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Mike Fay’s Pitcairn Journal: PhDs and Rose Apples

By Mike Fay, NG Explorer-in-Residence Its scientific name is Syzigium jambos, islanders call it rose apple.  It came to Pitcairn from a faraway land to provide islanders with much needed lumber after the native forest was depleted.   An added benefit, an edible fruit that tastes of an apple that smacks of eucalyptus.  Local say it...

By Mike Fay, NG Explorer-in-Residence

Its scientific name is Syzigium jambos, islanders call it rose apple.  It came to Pitcairn from a faraway land to provide islanders with much needed lumber after the native forest was depleted.   An added benefit, an edible fruit that tastes of an apple that smacks of eucalyptus.  Local say it makes a great pie.  But like so many good ideas, there are unknown consequences.  One glance from Gannet Ridge will tell you that this experiment in introductions has gone wild.  Rose apples are now the dominant forest type, and to boot they seem quite resilient to drought, unlike the tapau that previously filled this niche.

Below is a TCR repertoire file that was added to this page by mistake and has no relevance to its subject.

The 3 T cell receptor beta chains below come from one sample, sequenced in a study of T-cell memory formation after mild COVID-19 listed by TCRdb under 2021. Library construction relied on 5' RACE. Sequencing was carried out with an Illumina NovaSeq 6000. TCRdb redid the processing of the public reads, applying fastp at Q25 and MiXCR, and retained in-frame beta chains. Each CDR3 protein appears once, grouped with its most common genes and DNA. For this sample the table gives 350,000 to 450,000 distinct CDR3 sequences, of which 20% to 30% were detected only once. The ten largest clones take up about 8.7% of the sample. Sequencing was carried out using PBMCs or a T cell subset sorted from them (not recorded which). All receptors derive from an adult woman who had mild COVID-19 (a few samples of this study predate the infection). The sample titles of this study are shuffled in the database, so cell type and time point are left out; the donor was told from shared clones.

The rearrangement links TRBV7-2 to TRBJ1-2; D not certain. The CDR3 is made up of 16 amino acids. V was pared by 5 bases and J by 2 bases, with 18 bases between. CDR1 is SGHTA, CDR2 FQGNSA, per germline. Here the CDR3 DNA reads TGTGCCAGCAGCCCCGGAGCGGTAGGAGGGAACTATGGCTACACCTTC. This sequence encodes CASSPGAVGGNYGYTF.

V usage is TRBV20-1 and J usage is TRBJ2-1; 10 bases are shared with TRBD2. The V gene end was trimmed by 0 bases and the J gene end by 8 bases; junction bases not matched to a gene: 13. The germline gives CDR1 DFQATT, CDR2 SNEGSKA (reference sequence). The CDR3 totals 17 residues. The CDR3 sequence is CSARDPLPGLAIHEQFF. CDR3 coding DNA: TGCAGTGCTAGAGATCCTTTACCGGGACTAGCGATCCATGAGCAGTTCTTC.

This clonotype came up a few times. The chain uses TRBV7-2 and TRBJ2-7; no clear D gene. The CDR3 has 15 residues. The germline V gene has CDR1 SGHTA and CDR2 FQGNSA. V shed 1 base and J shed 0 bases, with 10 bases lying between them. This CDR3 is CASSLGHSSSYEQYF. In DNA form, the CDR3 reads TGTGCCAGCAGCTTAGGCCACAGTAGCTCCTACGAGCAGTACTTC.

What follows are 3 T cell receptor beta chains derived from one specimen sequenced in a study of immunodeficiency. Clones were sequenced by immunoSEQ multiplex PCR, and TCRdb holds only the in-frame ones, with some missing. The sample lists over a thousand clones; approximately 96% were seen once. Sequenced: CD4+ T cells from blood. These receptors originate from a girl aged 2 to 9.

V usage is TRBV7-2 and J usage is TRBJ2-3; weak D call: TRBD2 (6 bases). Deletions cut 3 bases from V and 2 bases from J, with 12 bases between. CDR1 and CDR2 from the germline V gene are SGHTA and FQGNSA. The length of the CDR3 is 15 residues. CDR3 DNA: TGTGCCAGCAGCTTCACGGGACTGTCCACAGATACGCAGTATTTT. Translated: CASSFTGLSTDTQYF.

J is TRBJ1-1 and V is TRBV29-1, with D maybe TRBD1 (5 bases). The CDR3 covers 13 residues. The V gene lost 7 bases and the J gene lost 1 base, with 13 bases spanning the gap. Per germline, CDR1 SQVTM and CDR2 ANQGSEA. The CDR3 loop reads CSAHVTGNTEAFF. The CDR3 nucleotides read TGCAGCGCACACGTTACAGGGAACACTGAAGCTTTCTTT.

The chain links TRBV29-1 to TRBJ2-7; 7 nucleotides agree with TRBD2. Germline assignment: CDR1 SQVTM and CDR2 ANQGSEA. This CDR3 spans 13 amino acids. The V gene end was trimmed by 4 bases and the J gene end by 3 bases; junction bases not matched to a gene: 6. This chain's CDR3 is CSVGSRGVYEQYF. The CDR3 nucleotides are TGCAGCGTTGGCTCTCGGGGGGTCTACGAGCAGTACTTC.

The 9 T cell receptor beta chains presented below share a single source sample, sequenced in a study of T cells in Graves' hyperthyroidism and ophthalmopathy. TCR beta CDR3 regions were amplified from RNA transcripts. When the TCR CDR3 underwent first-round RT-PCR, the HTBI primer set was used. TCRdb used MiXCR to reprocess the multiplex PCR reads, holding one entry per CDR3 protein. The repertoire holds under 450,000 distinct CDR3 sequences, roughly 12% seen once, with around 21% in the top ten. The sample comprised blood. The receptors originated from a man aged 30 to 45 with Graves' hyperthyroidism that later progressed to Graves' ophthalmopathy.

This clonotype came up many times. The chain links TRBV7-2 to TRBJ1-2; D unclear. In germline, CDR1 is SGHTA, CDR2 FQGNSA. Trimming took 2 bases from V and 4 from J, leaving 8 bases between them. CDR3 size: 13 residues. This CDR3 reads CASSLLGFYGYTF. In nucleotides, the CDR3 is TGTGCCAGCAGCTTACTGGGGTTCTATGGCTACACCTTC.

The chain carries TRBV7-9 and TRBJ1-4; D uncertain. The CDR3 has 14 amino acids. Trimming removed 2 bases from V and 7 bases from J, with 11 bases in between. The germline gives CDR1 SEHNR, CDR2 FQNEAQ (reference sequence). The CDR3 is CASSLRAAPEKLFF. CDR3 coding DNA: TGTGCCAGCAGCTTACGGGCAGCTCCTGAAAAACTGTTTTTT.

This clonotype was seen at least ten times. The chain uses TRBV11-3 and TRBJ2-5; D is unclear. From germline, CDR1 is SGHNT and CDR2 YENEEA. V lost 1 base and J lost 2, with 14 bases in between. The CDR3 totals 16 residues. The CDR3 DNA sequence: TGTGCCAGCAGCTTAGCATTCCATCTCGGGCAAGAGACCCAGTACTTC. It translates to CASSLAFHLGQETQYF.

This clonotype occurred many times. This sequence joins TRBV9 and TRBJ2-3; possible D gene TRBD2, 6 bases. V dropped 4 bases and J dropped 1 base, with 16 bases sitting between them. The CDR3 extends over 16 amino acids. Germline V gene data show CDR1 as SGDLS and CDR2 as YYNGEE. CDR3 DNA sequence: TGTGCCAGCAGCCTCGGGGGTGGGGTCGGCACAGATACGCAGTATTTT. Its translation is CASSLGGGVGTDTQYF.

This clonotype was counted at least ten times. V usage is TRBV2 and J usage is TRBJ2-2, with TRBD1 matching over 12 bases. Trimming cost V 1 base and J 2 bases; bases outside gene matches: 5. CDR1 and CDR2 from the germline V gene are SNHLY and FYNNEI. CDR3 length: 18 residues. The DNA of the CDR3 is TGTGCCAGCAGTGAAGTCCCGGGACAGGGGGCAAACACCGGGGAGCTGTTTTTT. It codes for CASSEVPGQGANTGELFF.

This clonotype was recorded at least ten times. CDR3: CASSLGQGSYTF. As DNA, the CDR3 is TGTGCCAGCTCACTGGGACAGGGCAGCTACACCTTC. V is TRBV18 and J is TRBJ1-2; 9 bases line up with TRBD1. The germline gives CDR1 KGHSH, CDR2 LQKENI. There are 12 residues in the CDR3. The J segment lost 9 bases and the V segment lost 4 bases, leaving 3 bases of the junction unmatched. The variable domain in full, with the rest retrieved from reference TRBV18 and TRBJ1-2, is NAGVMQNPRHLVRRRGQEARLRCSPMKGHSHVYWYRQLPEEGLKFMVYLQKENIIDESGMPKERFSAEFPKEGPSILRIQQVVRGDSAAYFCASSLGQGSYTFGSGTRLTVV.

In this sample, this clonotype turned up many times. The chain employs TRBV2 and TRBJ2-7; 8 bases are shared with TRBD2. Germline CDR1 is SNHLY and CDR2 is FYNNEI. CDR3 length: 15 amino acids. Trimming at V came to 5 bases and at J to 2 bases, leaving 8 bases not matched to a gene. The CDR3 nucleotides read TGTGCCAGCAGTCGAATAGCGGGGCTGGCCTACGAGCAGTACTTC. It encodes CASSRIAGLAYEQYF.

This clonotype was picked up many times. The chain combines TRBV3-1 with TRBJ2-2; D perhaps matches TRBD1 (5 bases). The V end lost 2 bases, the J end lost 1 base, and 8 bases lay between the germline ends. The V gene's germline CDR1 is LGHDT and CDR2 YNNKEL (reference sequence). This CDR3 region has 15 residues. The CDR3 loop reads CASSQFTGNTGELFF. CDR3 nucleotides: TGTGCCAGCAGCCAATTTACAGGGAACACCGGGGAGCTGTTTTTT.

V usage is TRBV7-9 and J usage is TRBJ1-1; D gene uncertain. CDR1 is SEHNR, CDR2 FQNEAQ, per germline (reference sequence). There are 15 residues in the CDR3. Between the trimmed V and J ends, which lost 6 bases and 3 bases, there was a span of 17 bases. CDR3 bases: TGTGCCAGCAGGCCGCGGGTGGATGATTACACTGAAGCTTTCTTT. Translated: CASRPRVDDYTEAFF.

I met Brenda at the top of the ridge, back-pack on.  I was in transect mode finally, released once again from the human world that lay only ½ mile down the hill.  I cherish that distance and transecting disconnects you from the mortal world.  Our task today was technical.  I had logged the 20 some plots put on the map by Ms. Noleen Smythe, a PhD student who back in 2003 and 2004 had killed the rose apple and replaced it with native plants that she grew in a nursery.  Question was, what did these plots look like some ten years later?  Did the rose apple reinvade, did the beautiful yet choking lantana take over, or are the natives hanging on?  Brenda was on the original study so she could bird-dog the plot locations.